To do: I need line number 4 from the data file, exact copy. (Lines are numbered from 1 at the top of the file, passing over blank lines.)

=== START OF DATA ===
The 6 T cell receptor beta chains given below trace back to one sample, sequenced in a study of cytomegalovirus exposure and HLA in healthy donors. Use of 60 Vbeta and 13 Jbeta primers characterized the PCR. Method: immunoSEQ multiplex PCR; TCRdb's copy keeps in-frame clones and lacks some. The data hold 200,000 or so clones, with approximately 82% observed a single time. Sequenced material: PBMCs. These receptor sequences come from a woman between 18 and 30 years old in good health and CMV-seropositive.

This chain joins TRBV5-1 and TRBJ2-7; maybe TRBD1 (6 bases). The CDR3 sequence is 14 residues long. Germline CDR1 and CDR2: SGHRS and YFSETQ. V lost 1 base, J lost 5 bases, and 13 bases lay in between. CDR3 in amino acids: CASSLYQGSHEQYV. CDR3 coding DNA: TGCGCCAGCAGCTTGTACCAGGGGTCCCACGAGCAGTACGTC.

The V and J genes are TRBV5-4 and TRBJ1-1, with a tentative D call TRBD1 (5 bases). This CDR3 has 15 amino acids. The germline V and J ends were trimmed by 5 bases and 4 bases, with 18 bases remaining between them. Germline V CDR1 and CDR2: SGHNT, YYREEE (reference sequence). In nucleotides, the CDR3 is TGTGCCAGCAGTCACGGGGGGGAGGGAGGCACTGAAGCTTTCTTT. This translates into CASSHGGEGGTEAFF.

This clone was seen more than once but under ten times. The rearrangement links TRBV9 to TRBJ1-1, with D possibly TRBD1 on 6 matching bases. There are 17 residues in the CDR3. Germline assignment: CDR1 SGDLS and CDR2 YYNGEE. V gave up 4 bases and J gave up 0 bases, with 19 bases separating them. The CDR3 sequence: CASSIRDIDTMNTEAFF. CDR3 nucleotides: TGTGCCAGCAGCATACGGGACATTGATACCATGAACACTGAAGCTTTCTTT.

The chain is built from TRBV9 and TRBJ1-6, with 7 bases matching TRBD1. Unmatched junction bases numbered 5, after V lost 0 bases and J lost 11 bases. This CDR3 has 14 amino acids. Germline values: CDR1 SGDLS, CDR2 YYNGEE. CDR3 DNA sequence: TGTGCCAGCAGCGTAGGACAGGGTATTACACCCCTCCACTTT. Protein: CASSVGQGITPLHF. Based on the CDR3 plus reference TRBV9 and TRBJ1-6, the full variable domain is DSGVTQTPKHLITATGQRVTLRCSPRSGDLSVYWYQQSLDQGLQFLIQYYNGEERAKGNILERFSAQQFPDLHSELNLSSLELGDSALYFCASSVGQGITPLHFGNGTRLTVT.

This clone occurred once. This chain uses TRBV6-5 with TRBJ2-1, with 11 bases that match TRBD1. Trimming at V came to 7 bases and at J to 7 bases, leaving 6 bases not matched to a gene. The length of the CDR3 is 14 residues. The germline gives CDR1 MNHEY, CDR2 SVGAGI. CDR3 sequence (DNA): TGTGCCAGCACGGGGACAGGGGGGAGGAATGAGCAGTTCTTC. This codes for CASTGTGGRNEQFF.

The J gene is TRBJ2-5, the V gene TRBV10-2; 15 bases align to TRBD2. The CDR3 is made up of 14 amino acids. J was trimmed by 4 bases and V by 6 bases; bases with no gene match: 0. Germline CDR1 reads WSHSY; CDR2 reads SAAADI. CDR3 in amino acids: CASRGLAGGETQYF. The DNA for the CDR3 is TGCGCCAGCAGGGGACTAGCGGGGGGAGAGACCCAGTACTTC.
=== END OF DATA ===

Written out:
This clone was seen more than once but under ten times. The rearrangement links TRBV9 to TRBJ1-1, with D possibly TRBD1 on 6 matching bases. There are 17 residues in the CDR3. Germline assignment: CDR1 SGDLS and CDR2 YYNGEE. V gave up 4 bases and J gave up 0 bases, with 19 bases separating them. The CDR3 sequence: CASSIRDIDTMNTEAFF. CDR3 nucleotides: TGTGCCAGCAGCATACGGGACATTGATACCATGAACACTGAAGCTTTCTTT.